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Arthritis and Fatigue - 10 Ways to Fight It

Fatigue Is Different Than Feeling Tired

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Updated May 22, 2014

Fatigue is different than ordinary tiredness. Fatigue is disruptive and interferes with all aspects of daily living. About 10 million doctor visits each year are attributed to fatigue, and many of those are tied to arthritis-related conditions.

According to the Arthritis Foundation, 98% of rheumatoid arthritis patients and 50% of people with lupus or Sjogren's syndrome report fatigue. The percentage escalates with obesity and depression, and complications of secondary conditions such as fibromyalgia, lung conditions, and cardiovascular problems.

Patients often feel fatigue is inadequately addressed during doctor visits, likely because there is no quick fix. The impact of fatigue is significant. Many patients describe its effect on their lives as greater than that of pain. Fatigue is extreme weariness, overwhelming exhaustion, a feeling of being "wiped-out," and having no energy -- even after a night's sleep. Fatigue affects a patient's ability to think, and its unrelenting presence can cause emotions to change quickly.

Here are 10 tips for fighting fatigue. Talk with your doctor and make sure all of these issues have been addressed.

1 - Treat Arthritis Pain and Other Symptoms

Chronic pain alone can cause fatigue. Pain also can lead to depression and mood changes that can worsen fatigue. To control fatigue, it's important to have pain well-managed. Talk to your doctor about drug and non-drug techniques for effective pain management.

Higher-than-normal levels of cytokines -- chemical messengers involved in inflammation -- have been found in the blood of patients suffering from fatigue. It's important to control inflammation and monitor active inflammation.

2 - Be Aware of Medication Side Effects

While it is necessary for most arthritis patients to take medications to treat pain and other symptoms, drowsiness is a common side effect of many of these drugs. Pain medications, some NSAIDs, DMARDs, and tricyclic antidepressants are among the medications that list drowsiness as a known side effect. If the medications are part of a daily regimen, drowsiness may add to already-present fatigue.

3 - Be Tested for Anemia

It used to be called "anemia of chronic disease," but more recently it is referred to as "anemia of inflammation." With anemia, the size and number of red blood cells is affected. Consequently, there is too little iron to bind to oxygen in the red blood cell -- causing a decrease in energy production. Have your blood tested for anemia. If present, discuss solutions with your doctor. Also be tested for any underlying conditions that might relate to fatigue.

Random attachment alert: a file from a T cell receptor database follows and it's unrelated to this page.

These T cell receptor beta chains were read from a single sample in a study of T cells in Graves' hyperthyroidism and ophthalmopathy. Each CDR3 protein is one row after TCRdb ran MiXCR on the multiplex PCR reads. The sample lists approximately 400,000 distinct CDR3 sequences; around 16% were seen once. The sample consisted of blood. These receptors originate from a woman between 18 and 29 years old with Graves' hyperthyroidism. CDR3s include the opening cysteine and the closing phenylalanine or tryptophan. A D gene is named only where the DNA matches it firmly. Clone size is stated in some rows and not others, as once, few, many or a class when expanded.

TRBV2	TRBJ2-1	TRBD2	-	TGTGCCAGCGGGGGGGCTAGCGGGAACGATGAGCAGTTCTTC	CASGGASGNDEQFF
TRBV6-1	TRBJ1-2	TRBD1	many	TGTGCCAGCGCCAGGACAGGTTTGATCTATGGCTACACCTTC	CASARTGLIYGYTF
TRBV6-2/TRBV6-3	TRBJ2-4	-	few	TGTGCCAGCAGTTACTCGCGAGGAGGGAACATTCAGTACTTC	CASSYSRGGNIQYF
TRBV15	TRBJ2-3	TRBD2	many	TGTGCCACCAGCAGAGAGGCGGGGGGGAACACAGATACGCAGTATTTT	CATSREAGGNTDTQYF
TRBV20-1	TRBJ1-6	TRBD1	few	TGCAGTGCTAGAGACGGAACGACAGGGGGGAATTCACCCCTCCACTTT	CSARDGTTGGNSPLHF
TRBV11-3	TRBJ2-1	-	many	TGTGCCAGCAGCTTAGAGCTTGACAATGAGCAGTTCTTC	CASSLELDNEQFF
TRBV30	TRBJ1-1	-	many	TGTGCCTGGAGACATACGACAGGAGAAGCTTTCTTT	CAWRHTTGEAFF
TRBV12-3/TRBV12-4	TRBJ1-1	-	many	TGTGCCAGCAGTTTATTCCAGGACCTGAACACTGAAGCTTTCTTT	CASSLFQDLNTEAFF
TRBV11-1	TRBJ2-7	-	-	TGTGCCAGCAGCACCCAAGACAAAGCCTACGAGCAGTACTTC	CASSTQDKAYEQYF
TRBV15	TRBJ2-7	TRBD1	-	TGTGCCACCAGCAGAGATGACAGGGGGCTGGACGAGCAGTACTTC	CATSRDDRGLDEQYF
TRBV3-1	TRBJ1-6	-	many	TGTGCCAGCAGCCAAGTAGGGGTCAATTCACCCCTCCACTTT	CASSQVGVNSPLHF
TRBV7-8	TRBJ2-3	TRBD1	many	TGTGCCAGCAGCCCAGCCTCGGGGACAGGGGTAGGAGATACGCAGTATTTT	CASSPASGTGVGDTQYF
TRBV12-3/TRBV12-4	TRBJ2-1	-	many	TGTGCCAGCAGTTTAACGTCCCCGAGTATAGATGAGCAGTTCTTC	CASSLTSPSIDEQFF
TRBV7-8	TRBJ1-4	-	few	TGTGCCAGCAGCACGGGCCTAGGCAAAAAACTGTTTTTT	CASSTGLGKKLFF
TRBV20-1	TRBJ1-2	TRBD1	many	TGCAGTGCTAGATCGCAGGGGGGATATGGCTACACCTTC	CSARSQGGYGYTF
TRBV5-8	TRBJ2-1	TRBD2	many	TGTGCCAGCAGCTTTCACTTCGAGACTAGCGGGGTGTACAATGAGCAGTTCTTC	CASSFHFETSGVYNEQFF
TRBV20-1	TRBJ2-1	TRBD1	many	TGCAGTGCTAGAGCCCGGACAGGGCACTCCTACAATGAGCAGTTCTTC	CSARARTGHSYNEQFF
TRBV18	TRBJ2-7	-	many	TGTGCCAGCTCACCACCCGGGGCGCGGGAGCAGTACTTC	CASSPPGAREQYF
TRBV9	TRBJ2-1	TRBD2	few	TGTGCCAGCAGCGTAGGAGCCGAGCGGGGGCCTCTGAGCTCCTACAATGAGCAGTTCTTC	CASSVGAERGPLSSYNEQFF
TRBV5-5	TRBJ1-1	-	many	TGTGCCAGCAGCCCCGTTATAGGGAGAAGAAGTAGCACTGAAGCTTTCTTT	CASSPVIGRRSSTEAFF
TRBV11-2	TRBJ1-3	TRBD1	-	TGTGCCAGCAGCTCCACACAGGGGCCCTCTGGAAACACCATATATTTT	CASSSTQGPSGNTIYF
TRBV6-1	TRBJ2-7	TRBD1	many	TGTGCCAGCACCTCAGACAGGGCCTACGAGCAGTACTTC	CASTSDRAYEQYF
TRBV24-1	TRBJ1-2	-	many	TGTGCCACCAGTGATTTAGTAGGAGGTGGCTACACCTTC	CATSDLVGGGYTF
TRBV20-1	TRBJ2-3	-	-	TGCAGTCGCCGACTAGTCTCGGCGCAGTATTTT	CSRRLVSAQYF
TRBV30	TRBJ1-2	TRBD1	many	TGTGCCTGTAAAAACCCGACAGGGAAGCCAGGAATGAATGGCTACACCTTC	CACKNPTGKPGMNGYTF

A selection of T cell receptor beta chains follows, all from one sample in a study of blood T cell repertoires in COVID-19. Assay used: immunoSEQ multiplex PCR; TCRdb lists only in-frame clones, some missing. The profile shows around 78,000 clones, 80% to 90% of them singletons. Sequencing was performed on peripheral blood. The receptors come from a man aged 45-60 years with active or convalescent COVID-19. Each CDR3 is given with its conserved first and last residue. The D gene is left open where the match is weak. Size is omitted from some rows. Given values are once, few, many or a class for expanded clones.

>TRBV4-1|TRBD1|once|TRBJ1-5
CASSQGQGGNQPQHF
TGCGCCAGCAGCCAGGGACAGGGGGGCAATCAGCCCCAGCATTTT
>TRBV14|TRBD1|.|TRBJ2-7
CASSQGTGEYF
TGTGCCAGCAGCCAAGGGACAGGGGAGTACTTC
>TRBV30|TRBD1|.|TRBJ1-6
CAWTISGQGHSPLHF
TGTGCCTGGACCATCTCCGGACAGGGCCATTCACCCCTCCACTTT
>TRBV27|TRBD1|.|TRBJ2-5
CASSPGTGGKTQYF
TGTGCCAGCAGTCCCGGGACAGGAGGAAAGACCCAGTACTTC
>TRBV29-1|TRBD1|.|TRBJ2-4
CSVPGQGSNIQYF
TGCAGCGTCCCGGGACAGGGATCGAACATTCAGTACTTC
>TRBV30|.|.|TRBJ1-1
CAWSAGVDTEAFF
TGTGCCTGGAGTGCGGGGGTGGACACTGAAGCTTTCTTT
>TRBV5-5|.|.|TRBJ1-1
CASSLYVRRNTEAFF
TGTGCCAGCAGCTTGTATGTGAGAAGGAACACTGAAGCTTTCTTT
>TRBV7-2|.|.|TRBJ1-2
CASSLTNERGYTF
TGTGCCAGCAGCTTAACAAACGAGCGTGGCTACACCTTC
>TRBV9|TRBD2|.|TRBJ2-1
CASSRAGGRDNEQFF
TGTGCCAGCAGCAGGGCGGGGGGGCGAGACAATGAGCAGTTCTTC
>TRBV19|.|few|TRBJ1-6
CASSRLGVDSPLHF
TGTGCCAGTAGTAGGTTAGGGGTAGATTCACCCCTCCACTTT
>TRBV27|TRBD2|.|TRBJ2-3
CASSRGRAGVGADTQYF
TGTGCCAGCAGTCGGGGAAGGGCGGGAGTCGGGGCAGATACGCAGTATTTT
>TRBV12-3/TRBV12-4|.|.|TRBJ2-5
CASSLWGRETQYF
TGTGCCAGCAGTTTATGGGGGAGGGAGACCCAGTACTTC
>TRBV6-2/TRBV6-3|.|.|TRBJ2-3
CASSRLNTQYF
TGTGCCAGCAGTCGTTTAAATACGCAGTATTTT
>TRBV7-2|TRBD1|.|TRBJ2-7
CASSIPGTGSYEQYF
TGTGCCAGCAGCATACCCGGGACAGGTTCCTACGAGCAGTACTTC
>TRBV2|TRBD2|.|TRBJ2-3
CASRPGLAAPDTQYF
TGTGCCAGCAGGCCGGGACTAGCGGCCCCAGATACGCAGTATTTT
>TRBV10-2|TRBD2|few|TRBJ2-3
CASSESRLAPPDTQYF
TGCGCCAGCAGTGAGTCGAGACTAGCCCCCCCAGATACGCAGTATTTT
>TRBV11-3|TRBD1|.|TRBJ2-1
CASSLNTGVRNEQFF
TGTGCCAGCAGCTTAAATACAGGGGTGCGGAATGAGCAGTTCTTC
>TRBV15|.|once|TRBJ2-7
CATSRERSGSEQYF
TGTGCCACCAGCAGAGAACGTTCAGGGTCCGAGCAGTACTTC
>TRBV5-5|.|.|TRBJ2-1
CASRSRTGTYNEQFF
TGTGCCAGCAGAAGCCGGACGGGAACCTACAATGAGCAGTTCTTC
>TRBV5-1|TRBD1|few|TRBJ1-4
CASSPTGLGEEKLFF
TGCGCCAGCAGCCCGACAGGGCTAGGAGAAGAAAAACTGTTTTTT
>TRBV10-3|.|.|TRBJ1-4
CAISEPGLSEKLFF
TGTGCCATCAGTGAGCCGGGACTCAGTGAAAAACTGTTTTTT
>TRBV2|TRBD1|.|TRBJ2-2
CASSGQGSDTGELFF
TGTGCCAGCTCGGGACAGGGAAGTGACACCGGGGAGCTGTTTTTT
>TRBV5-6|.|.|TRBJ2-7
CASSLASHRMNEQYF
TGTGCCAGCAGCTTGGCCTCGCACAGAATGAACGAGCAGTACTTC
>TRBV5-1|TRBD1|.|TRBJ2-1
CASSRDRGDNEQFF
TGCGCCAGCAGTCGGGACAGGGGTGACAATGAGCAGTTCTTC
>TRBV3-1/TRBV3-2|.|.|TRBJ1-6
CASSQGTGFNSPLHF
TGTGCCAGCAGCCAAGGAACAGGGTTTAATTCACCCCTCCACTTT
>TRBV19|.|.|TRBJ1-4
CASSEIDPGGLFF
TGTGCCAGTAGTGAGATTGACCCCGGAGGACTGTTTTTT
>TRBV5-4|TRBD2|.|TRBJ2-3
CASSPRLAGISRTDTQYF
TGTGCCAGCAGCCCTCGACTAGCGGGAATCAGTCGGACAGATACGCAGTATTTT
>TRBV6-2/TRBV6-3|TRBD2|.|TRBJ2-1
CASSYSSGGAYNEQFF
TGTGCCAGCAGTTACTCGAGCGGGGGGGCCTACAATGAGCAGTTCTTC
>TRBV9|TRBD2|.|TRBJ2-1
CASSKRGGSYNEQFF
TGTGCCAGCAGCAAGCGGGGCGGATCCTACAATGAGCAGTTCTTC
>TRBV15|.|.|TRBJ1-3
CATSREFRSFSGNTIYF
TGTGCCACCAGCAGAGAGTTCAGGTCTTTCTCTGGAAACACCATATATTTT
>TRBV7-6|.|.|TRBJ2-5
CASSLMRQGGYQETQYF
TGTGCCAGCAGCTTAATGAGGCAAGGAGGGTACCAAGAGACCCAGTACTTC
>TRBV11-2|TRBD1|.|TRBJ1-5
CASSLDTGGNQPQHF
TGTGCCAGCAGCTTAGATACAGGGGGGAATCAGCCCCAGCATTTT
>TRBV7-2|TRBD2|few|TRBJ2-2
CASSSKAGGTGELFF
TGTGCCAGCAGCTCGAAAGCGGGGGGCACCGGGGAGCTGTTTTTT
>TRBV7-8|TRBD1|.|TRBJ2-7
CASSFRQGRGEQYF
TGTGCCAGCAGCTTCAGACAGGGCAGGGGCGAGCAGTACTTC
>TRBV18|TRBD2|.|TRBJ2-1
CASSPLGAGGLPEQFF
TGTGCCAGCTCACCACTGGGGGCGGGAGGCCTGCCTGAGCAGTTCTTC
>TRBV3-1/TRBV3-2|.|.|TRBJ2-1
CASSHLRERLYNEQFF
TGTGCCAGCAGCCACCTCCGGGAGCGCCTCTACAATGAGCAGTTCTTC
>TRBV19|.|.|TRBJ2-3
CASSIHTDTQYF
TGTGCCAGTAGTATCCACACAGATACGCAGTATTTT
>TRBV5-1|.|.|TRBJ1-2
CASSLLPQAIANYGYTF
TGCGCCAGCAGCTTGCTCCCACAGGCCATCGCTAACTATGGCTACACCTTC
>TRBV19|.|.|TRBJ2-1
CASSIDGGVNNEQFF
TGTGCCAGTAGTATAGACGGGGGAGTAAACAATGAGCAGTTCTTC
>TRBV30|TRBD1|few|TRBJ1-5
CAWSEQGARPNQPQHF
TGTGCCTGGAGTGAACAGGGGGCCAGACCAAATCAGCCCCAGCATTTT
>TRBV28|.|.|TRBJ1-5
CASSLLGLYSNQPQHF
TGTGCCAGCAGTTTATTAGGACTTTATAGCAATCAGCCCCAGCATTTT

4 - Exercise Regularly

Moderate and consistent sessions of aerobic exercise, 3 or 4 times a week for 30 to 45 minutes, will help increase your energy level. Overdoing exercise is counter-productive to your goal of increased energy and decreased fatigue. Keep it at a moderate level. Discuss a moderate exercise program with your doctor or physical therapist to ensure you are on the right track.

5 - Eat Breakfast Every Day

Your mother likely harped on this when you were a small child. Guess what -- Mom was right. When you first wake up, your blood sugar is low. Eating a proper breakfast can serve as an energy booster. Skipping breakfast drains your energy, contributing to the fatigue problem. It's important to eat nutritiously at every meal, but focus on breakfast to start your day off right.

6 - Learn How to Control Stress

When a person is under excessive stress, breathing becomes more shallow, limiting oxygen that's available to the body. Start breathing deeply to consciously ward off the effects of stress. Take 5 or 10 deep breaths when you feel stressed and fatigued. Breathing exercises and meditation are techniques you can practice any time; practicing them will arm you with the tools you need to react to stress and fatigue.

7 - Drink a Sufficient Amount of Water

Dehydration can cause a person to feel very tired or fatigued. Drinking 8 glasses of water each day should become part of your routine. It seems like such a simple thing, but hydration must be taken seriously.

8 - Develop Good Sleep Habits

There are well-known sleep tips, and you should follow them -- go to bed at the same time each night, get up at the same time each day, establish a ritual so that your body will recognize it's time to sleep (i.e., warm bath before bed, read before bed). If you still have trouble falling or staying asleep, you may wish to discuss sleep medications with your doctor.

9 - Protect Your Joints

Joint protection can reduce stress on arthritic joints and decrease pain. There are several joint protection principles which, if followed, will help to conserve energy. Use adaptive equipment to protect joints too. Good body mechanics can also help decrease fatigue.

10 - Pace, Plan, Prioritize

It's important to balance fatigue and rest, but what about those times when you must be doing something? Devise a plan for how to accomplish certain tasks. Plan for all that needs to be done. Prioritize the list and what needs to be done first. Pace yourself as you go through your prioritized list. The trick is to be organized and deal with tasks in manageable chunks.

Don't forget to schedule time for yourself. Time for something you enjoy is the only criteria. Take just a half hour or hour a day for yourself and reap the benefits.

Sources:

Future Rheumatology. Fatigue in rheumatoid arthritis: from apathy to action. October 2007, Vol.2, No.5, pages 439-442.
http://www.futuremedicine.com/doi/full/10.2217/17460816.2.5.439.

How to Beat Fatigue. Arthritis Today Magazine. May-June 2007.
http://www.arthritistoday.org/symptoms/fatigue/how-to-beat-fatigue.php

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